Sexual assault survivor takes her power back creatively

Sexual assault advocate Rebecca Feldman puts her artistic skills to use by sewing pandemic face masks.
Image courtesy of Rebecca Feldman

One in five women in US colleges are sexually assaulted, and women between the ages of 18 and 24 are three times as likely to be the victims of sexual assault. When Rebecca Feldman — a New Yorker who studied at Temple University, PA — attended a frat party in February 2018, she became yet another victim of the unacceptable levels of sexual violence that occur on U.S. college campuses.

Rebecca Feldman is not a statistic, none of these women are, but each is untied by a need to somehow manage the trauma they’re been subjected to. Being a highly skilled artist, photographer and clothing designer, Feldman, although affected by, is no longer restrained by her past.

Feldman is an empathetic, artistic powerhouse who participates in advocacy work, and one of her goals is to work with The Philadelphia Sexual Assault Response Center (PSARC).

Anyone who has ever been sexually assaulted and subsequently hospitalized would be familiar with the scenario of having to surrender your clothing to the police, in order that they run DNA tests and begin an investigation.

Depending on the severity of the attack, survivors may be kept on hospital for several days. Begging a question that most people would not think to ask: what am I going to wear?

Most often, sex assault victims are given second-hand clothes from the lost and found. It’s alienating, it’s uncomfortable, and it separates yourself from your reality in yet another way. Furthermore, these clothes often have an unpleasant “worn” smell and “discarded” feeling, are ill fitting and downright uncomfortable.

Hopefully sexual assault victim advocacy organizations who engage with efforts like these will help make this process a little less alienating.

Focusing on comfort, she is designing sexual assault survivor kits that she hopes PSARC will distribute to a network of hospitals. The kit contains a shirt, a sweatshirt, sweatpants, bra, underwear and socks, along with other anxiety reducing tools such as different scents that can be sprayed on the clothes and objects that are good to fidget with in moments of heightened anxiety—fidget spinners, for example.

A comfortable, brand new shirt designed and made by Rebecca Feldman for survivor’s during hospital stays.Rebecca Feldman

Feldman continues to research different products that could be beneficial and included in the kit, and personally uses some anxiety reduction methods in her day-to-day life.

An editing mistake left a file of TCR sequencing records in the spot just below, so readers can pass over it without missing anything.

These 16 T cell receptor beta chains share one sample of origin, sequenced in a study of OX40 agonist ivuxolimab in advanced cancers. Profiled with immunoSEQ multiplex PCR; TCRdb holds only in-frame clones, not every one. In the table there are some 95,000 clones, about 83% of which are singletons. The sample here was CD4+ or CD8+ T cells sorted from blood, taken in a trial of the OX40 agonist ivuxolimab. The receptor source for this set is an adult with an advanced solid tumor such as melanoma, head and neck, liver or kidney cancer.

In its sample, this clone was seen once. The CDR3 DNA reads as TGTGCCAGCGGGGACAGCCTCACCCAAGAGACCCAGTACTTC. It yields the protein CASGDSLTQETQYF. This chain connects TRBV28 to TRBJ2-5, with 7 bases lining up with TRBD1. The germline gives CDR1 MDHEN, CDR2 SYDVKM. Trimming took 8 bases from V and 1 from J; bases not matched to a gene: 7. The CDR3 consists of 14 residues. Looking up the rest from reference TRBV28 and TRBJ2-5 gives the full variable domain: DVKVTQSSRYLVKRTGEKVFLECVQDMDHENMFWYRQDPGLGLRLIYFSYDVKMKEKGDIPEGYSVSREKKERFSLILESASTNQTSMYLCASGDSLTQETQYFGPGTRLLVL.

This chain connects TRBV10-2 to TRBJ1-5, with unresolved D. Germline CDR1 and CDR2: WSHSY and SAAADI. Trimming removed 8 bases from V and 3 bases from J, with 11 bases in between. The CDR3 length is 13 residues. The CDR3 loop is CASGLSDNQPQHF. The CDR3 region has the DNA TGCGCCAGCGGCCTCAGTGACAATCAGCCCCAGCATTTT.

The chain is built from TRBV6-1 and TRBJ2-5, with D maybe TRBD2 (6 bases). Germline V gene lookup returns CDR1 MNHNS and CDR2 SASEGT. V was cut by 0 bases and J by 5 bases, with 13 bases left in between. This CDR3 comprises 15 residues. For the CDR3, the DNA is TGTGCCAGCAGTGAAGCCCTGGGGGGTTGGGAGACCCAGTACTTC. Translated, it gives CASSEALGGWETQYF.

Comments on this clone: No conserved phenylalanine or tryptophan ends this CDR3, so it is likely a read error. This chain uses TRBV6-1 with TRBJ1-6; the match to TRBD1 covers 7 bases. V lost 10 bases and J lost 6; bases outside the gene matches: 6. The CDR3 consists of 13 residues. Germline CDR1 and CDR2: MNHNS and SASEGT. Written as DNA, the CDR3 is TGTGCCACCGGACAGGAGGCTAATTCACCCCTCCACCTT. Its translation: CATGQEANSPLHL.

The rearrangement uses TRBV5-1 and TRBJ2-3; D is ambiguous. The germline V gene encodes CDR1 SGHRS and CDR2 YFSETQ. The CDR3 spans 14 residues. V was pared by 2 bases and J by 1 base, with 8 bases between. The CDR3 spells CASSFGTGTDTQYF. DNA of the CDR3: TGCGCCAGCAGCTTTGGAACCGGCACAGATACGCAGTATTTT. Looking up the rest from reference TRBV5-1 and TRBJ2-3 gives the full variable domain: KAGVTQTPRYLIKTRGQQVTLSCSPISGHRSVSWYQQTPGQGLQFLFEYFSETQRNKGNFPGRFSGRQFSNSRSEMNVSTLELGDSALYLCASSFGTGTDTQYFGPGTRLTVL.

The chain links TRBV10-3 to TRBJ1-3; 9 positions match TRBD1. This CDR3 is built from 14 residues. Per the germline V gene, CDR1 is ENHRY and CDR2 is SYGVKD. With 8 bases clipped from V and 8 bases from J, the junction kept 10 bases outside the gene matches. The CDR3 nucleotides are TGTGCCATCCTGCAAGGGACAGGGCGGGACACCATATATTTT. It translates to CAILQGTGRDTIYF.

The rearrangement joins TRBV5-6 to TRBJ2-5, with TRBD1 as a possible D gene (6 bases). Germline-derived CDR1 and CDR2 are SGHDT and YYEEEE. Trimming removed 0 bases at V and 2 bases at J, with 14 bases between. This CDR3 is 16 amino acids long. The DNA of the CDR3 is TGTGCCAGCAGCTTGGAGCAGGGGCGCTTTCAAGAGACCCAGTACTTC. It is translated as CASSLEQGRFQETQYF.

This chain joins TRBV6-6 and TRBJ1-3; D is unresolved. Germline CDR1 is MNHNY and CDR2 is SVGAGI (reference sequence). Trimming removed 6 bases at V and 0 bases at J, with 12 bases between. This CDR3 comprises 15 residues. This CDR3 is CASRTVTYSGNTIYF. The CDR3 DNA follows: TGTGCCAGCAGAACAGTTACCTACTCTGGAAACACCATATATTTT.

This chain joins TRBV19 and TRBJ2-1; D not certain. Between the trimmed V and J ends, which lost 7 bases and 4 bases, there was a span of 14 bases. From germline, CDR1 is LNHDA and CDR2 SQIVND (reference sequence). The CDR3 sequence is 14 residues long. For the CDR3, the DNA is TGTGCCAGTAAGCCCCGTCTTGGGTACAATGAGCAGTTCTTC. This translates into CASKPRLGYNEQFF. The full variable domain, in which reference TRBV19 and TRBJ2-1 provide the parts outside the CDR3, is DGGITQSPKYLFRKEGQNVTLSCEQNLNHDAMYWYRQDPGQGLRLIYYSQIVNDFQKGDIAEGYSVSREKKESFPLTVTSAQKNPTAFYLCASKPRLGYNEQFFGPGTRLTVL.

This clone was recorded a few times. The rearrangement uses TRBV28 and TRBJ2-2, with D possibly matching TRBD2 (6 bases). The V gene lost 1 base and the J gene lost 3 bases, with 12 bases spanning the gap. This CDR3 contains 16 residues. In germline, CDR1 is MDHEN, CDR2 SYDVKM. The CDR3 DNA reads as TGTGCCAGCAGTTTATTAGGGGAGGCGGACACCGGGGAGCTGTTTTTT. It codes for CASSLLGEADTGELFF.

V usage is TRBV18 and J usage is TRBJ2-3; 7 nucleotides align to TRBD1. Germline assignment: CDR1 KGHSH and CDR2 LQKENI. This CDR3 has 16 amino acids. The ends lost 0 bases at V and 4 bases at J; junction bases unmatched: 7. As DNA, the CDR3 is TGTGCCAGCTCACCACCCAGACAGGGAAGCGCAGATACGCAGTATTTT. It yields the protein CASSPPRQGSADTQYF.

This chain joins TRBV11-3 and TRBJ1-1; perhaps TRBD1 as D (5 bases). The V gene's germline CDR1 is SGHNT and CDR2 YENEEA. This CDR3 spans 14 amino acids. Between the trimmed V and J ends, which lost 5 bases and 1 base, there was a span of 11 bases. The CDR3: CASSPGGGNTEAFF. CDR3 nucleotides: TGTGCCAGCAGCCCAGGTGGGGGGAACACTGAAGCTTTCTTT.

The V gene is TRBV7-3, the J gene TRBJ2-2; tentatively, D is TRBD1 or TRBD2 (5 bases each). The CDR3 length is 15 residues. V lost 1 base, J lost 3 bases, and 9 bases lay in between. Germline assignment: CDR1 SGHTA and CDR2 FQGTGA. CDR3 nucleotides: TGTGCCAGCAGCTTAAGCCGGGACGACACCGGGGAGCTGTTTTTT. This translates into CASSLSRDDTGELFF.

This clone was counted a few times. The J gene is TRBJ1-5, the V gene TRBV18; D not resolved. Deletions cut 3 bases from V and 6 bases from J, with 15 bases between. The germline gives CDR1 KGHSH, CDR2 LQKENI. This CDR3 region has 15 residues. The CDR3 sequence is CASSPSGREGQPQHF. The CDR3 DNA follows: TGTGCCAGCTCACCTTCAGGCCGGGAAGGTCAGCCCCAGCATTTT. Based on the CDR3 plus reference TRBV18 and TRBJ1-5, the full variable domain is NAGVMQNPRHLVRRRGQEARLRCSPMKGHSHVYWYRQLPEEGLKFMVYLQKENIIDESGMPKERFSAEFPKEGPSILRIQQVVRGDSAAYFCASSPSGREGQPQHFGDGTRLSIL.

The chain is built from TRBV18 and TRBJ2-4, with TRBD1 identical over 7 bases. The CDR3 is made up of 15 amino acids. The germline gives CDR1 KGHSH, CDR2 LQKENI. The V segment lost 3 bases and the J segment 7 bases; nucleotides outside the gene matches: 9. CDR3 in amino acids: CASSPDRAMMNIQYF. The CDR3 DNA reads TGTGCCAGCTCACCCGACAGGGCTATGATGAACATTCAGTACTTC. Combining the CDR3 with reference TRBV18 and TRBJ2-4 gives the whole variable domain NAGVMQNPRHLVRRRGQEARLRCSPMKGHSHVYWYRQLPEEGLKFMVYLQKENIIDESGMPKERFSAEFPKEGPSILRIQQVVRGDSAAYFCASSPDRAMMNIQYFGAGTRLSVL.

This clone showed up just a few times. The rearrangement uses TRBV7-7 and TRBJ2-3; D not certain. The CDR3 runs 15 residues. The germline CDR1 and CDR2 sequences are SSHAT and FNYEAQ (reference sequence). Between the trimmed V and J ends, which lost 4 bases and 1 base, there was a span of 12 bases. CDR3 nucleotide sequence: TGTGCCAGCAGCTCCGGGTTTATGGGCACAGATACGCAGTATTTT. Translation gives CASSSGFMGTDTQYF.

Examples include the use of essential oils, rubbing stones and crystals—which are widely available in most major cities and online. These tools help Feldman when she is not pursuing her main outlets for healing: journaling, photography, painting and drawing. “When I’m out in public and my anxiety starts to hit I can’t necessarily do those things that I would do in my own home I always carry around a rubbing stone that I can keep discreetly in my pocket.”

Feldman is also a skilled conceptual fashion designer. Her clothing is not off-the-rack but what she refers to as “wearable art.” Of theses pieces, Feldman stated, “I feel like it could be in a museum, but I prefer that it been seen on the human body, which I’ve always been fascinated with.”

Condom couture with a powerful message.Photo by Rebecca Feldman

A standout piece amongst Feldman’s collection is her “Still Not Asking For It” condom dress. Made out of about 1,000 rolled and unrolled condoms that add texture, bodice structure, skirt flow and grace, the piece is a tour-de-force of fashion, meets art, meets gender politics. Not only does it raise the middle finger to abhorrent “defenses” used by sexual attackers, it annihilates the formerly persistent—but still shockingly existent—notion that if a girl dresses in a certain way, “she was asking for it…” And it does so with style and an exceptionally high level of craftsmanship.

At Temple, Feldman, who has always been interested in the human body, took a class that explored the difference between nudity and nakedness. In short: nakedness is associated with shame. For example, if you walk into the bathroom while someone is showering, you may both feel feelings of embarrassment, and the person who was naked may well feel ashamed. Contrary to this is nudity—the kind of which you would see at, say, a life drawing class—that has tended to be a positive trope in art history. At a life drawing class, the nude model is not being coerced; they are showing their body to others in a way that is empowering.

Freedom, choice and control in Feldman’s ‘Life Imitates Art’ series.Photo by Rebecca Feldman

Having been forcibly assaulted and robbed of all control of her body during the 2018 attack, Feldman produced an incredible photography series, “Life Imitates Art’ while on a trip to Italy. In this series she mimics statues in a form of self-portraiture that showed “only parts of her body that she wanted others to see.” This is a forceful reclamation and artistic statement made in the spirit of freedom and defiance of corporeal duress.

In addition to this impressive roster of talents, Feldman commissions graphic art pieces of all kinds. While her own collection focuses on the human body, she has done everything from family portraits to doggy-works.

To learn more about Rebecca’s art, advocacy or to commission a Rebecca Feldman artwork of your own, visit www.rebeccadrewartist.com